Helping the vulnerable not just survive, but thrive

living with a sociopath

I did it by following these six essential rules.

Each type of family constellation creates a unique culture with expectations and unspoken rules. Narcissistic parents, for example, often set up a competitive environment and pitch siblings against one another. To these parents, maintaining the family’s good image is of paramount importance.

My family had the bad luck of having several close family members as sociopaths. These handsome, witty, and charming men gave the appearance of being the nicest guys — the perfect father, brother, and friend. Deceptive, sociopaths are calculating. As great observers, they imitate emotions and reactions to give themselves the appearance of normalcy. Like a spider hiding a trap in plain sight, they camouflage who they are to get close with the intent to use and manipulate others. 

Contrary to popular belief, most sociopaths are not violent. They go to work, pay their taxes, and raise a family. Genetic and possible neurological difference have been identified, making this group neurodivergent. 

Both of my family members were violent men and regularly assaulted family and strangers alike. Survival rules were taught quickly. I learned to do what I was told without question. My blank, easy-going personality hid the traumatic events I witnessed on a regular basis. The watching world had no idea the craziness that was happening within my extended family. Both men avoided prison, most likely because their victims feared reporting the crimes.

Then, I had the terrible misfortune of marrying one. Thankfully I’m out of that relationship, but it was a costly experience. I’m still recovering and in the process of healing.

Sociopath or Psychopath?

Some will argue sociopaths and psychopaths are two different types of conscienceless people. As a psychologist, I’m aware both terminology are derived from pop psychology and describe a mental disorder, Antisocial Personality Disorder(DSM-V). I’m not going to debate these fuzzy labels, but will use the term, sociopath, for the sake of simplicity.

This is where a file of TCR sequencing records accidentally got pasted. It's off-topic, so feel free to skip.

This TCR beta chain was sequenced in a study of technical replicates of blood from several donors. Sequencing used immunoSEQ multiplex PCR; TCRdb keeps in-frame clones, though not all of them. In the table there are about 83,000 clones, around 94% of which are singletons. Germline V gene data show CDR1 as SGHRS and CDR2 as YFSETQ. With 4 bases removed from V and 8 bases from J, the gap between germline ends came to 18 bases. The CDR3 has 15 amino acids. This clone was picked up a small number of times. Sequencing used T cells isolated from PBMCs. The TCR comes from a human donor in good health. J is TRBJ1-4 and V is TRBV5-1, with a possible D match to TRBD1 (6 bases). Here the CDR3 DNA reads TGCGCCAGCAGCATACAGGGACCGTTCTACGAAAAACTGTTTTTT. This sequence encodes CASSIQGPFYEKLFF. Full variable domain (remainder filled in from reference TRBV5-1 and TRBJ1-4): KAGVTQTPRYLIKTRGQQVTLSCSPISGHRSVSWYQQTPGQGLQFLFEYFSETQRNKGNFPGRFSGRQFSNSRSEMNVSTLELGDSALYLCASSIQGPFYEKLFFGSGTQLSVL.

Sociopaths are believed to comprise 3.7 percent of the general population, but this number appears to be on the rise. These individuals manipulate others, lie frequently, behave aggressively, and lack empathy. They act cold-bloodedly and see nothing wrong with breaking the rules to give themselves an edge. Always opportunists, they see the world as a grand-scale competition with winners and losers.

In such homes, it’s difficult to connect or bond with other family members. Fear rules. It’s a scramble to stay in the sociopath’s good graces. I often made hard sacrifices, including neglecting to protect my siblings, to save my own skin. Instead, I learned to stay quiet, be as invisible as possible, and hoped I wouldn’t come to that family member’s attention. It took me years to stop scanning the room I entered for places to hide. Living with a sociopath turned me into an ugly person. Everything becomes about survival. 

Encountering several sociopaths up close has given me a deep appreciation for those trapped in a long-term relationship with one. Spouses and family members must learn these six critical rules to survive. 

The Rules

1. Never disclose what occurs behind closed doors.

Sociopaths, often at odds with the law, insist on an absolute code of silence.They rule their homes through fear and insist that those closest to them never disclose what goes on behind closed doors. Most of us can never imagine the terror of having to live around these individuals. Breaking the primary rule of silence carries significant risk since sociopaths have a long-memory and believe in payback.

2. Obedience is mandatory.

Consummate liars, sociopaths assume that duplicity is the norm and expect betrayal, even from those closest to them. Trust and intimacy do not exist in their worldview. Assuming the worst, they frequently test those around them. They watch for inconsistency. They ask questions in different ways, trying to trip up others. They vigilantly observe family and friends’ behaviors for incongruency. Absolute follow-through is required with no deviations. Independent thinking indicates intelligence, which may lead to disloyalty. Strict obedience is always best.